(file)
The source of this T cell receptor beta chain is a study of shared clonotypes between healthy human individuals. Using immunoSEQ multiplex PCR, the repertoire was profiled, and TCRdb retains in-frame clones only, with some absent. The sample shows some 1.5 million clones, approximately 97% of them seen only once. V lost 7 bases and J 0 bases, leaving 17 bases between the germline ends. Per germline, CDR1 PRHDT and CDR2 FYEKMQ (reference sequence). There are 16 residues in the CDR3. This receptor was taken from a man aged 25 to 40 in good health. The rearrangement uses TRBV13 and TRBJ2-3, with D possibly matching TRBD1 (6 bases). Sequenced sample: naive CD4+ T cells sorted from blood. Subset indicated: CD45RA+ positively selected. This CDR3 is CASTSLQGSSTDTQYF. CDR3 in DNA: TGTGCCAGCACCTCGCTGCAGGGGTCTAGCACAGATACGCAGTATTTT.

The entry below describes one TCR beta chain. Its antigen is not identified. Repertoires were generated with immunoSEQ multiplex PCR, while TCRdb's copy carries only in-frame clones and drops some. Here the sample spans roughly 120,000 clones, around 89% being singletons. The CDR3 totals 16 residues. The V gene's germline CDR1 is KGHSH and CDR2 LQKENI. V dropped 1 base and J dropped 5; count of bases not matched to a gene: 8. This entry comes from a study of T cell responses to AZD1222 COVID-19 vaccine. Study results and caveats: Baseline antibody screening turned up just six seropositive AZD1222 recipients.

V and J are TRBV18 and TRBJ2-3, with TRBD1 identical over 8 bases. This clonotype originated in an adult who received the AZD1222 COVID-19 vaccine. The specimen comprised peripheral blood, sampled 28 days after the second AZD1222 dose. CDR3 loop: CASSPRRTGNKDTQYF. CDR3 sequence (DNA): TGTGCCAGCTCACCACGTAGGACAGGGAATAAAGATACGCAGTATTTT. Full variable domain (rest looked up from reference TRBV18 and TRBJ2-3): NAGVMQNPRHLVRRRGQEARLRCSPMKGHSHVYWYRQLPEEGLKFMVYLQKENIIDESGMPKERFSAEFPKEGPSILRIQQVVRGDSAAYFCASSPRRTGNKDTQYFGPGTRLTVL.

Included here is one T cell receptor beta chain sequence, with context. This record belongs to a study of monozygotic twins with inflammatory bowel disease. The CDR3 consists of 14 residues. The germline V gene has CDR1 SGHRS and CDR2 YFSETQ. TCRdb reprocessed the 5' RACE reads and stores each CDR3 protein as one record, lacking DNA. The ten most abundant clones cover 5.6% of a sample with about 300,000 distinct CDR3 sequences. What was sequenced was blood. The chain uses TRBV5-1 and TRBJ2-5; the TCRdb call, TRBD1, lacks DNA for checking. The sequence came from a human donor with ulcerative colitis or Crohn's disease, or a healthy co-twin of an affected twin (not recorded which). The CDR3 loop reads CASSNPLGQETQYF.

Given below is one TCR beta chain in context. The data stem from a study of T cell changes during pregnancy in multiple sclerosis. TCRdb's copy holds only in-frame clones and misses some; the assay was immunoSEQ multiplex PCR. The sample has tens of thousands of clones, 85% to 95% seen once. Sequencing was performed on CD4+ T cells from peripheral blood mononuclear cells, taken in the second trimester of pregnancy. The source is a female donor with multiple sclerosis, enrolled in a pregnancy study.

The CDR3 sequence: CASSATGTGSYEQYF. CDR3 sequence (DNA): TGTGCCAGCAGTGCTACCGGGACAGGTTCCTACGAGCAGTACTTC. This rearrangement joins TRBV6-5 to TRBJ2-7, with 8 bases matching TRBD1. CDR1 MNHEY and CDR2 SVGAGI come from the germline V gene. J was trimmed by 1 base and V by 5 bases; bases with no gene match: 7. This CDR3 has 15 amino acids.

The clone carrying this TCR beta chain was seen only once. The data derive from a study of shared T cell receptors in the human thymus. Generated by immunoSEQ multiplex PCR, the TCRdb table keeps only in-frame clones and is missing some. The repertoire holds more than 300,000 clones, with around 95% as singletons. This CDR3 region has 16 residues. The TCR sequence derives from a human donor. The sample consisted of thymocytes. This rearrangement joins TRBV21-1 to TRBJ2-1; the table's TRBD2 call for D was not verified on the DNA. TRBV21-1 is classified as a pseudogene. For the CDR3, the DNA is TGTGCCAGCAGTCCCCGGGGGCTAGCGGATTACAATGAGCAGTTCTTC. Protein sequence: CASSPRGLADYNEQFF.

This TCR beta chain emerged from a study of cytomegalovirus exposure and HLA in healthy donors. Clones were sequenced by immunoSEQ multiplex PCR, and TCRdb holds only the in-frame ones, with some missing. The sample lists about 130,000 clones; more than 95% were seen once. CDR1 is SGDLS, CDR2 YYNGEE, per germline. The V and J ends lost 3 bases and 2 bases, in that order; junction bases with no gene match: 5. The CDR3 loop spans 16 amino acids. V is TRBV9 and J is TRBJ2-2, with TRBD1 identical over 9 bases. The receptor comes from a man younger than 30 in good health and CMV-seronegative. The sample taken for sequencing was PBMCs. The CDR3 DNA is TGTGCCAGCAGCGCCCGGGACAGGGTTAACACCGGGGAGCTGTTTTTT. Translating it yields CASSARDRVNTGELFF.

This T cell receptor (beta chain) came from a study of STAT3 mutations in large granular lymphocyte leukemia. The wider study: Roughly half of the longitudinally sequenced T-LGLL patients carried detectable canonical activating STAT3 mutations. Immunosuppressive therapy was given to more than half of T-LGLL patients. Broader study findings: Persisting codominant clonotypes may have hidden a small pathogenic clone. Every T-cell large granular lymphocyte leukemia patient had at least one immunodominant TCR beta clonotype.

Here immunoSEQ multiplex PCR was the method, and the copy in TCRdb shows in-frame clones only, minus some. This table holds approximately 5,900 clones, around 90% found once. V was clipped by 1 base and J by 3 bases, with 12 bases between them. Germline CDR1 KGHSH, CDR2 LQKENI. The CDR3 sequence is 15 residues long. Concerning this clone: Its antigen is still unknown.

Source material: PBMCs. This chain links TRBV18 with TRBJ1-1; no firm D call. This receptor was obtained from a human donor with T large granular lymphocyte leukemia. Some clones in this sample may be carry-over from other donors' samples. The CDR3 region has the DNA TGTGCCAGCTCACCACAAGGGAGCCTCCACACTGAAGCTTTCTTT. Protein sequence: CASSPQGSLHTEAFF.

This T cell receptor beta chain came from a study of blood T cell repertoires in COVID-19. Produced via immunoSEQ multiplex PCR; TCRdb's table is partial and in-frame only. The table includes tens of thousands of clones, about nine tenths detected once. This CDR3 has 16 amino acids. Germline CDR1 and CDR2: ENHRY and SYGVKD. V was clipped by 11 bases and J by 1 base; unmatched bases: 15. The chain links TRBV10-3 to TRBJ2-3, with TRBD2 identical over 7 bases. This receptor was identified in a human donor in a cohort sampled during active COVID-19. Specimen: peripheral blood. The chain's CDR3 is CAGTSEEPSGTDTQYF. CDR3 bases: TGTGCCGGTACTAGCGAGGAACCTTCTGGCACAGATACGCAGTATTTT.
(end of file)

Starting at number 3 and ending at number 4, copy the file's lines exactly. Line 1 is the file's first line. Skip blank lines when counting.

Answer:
V and J are TRBV18 and TRBJ2-3, with TRBD1 identical over 8 bases. This clonotype originated in an adult who received the AZD1222 COVID-19 vaccine. The specimen comprised peripheral blood, sampled 28 days after the second AZD1222 dose. CDR3 loop: CASSPRRTGNKDTQYF. CDR3 sequence (DNA): TGTGCCAGCTCACCACGTAGGACAGGGAATAAAGATACGCAGTATTTT. Full variable domain (rest looked up from reference TRBV18 and TRBJ2-3): NAGVMQNPRHLVRRRGQEARLRCSPMKGHSHVYWYRQLPEEGLKFMVYLQKENIIDESGMPKERFSAEFPKEGPSILRIQQVVRGDSAAYFCASSPRRTGNKDTQYFGPGTRLTVL.

Included here is one T cell receptor beta chain sequence, with context. This record belongs to a study of monozygotic twins with inflammatory bowel disease. The CDR3 consists of 14 residues. The germline V gene has CDR1 SGHRS and CDR2 YFSETQ. TCRdb reprocessed the 5' RACE reads and stores each CDR3 protein as one record, lacking DNA. The ten most abundant clones cover 5.6% of a sample with about 300,000 distinct CDR3 sequences. What was sequenced was blood. The chain uses TRBV5-1 and TRBJ2-5; the TCRdb call, TRBD1, lacks DNA for checking. The sequence came from a human donor with ulcerative colitis or Crohn's disease, or a healthy co-twin of an affected twin (not recorded which). The CDR3 loop reads CASSNPLGQETQYF.